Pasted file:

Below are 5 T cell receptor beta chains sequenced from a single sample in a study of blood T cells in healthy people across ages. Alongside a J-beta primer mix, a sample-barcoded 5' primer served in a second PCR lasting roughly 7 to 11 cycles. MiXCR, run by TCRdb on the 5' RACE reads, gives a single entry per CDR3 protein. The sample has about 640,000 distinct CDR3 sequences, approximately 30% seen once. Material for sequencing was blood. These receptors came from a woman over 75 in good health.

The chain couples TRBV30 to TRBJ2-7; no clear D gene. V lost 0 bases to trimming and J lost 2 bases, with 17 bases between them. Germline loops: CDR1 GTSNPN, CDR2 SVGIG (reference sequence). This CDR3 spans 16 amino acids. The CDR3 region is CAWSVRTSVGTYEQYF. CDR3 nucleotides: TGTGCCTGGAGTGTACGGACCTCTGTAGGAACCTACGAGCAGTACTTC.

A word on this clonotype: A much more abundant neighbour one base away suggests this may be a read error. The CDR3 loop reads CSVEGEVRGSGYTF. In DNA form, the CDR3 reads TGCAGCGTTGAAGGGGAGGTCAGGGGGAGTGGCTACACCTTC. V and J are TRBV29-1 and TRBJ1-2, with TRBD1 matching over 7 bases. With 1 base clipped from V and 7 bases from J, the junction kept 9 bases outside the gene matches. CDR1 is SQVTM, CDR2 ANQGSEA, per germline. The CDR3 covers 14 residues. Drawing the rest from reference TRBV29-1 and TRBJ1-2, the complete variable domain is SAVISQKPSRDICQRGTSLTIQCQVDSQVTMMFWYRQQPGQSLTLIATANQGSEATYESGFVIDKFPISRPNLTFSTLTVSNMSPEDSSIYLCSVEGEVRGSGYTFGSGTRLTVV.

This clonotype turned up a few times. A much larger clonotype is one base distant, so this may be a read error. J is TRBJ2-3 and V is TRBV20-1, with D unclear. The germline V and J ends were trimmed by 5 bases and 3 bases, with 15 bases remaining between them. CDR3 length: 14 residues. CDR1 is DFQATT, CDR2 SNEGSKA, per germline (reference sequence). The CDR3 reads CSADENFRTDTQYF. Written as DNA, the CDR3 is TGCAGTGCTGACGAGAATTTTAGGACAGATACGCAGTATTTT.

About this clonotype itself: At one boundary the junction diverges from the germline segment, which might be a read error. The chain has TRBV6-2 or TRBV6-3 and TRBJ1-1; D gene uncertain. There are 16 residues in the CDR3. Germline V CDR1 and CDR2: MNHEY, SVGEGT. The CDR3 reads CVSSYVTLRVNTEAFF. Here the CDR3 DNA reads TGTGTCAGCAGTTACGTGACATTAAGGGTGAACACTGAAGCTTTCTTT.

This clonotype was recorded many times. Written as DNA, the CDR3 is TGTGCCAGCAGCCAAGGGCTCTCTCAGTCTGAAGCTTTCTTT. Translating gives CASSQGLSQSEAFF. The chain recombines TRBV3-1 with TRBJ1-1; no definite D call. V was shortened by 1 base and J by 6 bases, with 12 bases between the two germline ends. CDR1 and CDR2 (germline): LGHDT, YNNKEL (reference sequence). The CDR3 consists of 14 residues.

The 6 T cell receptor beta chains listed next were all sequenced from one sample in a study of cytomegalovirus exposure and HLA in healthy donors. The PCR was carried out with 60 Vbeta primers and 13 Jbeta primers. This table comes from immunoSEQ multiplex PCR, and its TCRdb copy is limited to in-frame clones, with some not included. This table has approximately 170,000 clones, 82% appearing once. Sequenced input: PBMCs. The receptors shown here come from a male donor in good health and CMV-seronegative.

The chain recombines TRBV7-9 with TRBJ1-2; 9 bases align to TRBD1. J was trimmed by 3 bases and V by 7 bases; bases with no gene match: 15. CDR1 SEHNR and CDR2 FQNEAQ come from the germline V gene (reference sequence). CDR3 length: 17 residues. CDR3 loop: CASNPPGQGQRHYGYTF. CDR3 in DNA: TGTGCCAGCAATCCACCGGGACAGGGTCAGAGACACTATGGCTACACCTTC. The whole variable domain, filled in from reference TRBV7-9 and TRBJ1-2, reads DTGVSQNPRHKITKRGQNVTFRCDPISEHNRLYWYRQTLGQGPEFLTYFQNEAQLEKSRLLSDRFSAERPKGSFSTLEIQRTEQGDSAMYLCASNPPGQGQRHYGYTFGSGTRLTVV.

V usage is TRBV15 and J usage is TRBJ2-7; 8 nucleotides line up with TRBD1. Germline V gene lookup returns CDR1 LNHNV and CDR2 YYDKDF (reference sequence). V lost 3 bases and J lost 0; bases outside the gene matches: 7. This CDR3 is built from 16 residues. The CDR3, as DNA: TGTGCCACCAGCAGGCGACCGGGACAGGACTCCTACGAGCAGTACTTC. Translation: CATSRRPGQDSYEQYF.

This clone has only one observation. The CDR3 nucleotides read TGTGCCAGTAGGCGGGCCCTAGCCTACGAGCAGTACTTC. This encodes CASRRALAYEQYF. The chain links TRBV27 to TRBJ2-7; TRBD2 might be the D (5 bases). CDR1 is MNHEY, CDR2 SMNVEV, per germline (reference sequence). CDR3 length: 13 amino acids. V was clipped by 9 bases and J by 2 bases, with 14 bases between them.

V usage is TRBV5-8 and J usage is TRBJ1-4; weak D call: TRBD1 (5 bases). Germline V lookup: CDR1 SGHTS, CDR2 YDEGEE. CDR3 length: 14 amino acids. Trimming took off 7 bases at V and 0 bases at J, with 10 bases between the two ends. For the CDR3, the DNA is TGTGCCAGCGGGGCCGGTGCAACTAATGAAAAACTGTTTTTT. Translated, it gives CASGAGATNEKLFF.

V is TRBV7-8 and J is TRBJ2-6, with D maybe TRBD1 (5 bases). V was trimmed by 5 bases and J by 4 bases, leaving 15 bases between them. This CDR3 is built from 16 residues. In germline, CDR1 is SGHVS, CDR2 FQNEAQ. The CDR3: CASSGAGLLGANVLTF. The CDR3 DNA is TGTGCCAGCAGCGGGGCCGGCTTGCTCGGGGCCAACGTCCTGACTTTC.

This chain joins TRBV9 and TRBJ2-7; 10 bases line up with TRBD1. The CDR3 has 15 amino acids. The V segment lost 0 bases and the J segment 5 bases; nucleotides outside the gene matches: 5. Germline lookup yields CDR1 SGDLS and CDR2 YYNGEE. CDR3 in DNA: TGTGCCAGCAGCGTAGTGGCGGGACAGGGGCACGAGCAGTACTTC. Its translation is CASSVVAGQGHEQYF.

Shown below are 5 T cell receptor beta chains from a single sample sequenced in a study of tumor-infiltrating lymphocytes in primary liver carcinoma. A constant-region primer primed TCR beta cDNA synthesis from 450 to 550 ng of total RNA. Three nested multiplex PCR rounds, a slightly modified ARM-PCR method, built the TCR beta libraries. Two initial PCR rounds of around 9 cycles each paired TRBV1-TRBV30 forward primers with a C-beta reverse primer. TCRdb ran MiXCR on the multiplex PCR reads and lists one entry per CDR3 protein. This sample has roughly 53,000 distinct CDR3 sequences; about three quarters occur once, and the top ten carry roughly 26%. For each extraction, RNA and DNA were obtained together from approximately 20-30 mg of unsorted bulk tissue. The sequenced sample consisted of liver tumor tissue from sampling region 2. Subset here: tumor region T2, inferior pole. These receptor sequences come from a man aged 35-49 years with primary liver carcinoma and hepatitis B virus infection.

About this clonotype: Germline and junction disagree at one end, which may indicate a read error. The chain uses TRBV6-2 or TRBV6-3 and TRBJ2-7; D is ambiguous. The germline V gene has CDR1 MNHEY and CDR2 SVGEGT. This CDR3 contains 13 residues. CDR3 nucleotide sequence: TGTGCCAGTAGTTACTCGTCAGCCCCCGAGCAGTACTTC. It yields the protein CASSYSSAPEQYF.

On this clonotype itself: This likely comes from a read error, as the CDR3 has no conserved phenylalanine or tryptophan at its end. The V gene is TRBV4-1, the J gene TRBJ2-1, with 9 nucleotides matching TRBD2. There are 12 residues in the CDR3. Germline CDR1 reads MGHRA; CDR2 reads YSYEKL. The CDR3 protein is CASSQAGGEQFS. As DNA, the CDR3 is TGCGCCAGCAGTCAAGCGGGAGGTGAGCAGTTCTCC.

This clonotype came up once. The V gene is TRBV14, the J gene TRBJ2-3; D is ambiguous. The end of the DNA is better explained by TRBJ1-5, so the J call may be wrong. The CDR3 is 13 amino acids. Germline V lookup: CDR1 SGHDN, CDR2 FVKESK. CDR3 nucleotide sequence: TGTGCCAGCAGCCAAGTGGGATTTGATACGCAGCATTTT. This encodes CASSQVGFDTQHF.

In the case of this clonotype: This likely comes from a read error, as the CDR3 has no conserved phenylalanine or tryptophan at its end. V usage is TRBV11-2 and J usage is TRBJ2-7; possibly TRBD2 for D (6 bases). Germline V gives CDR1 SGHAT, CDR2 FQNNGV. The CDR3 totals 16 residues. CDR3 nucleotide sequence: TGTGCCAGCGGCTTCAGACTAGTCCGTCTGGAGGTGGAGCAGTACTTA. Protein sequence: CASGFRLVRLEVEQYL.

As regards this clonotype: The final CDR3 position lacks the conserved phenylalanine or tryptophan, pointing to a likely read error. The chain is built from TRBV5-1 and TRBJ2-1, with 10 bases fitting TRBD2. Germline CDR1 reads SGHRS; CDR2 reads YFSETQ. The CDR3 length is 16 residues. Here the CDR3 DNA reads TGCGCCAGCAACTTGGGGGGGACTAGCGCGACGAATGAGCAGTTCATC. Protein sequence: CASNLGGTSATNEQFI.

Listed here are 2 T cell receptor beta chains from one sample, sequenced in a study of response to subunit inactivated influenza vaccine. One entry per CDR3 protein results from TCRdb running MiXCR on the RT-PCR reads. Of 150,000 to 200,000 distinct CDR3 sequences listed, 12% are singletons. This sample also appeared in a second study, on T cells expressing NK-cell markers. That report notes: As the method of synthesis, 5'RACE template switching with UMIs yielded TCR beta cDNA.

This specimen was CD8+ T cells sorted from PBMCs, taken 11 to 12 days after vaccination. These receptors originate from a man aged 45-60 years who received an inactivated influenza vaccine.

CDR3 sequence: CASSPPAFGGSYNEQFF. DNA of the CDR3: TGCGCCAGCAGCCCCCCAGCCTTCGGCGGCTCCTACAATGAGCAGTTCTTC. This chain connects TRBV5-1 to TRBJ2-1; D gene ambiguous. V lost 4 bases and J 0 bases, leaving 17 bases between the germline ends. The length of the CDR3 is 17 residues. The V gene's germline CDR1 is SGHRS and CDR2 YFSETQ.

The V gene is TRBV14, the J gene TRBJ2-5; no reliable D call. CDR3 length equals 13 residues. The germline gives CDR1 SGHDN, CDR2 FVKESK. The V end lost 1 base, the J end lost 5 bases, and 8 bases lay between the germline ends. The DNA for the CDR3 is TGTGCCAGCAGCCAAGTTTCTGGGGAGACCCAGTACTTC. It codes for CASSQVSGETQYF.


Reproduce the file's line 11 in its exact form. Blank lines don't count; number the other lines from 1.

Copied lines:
V usage is TRBV5-8 and J usage is TRBJ1-4; weak D call: TRBD1 (5 bases). Germline V lookup: CDR1 SGHTS, CDR2 YDEGEE. CDR3 length: 14 amino acids. Trimming took off 7 bases at V and 0 bases at J, with 10 bases between the two ends. For the CDR3, the DNA is TGTGCCAGCGGGGCCGGTGCAACTAATGAAAAACTGTTTTTT. Translated, it gives CASGAGATNEKLFF.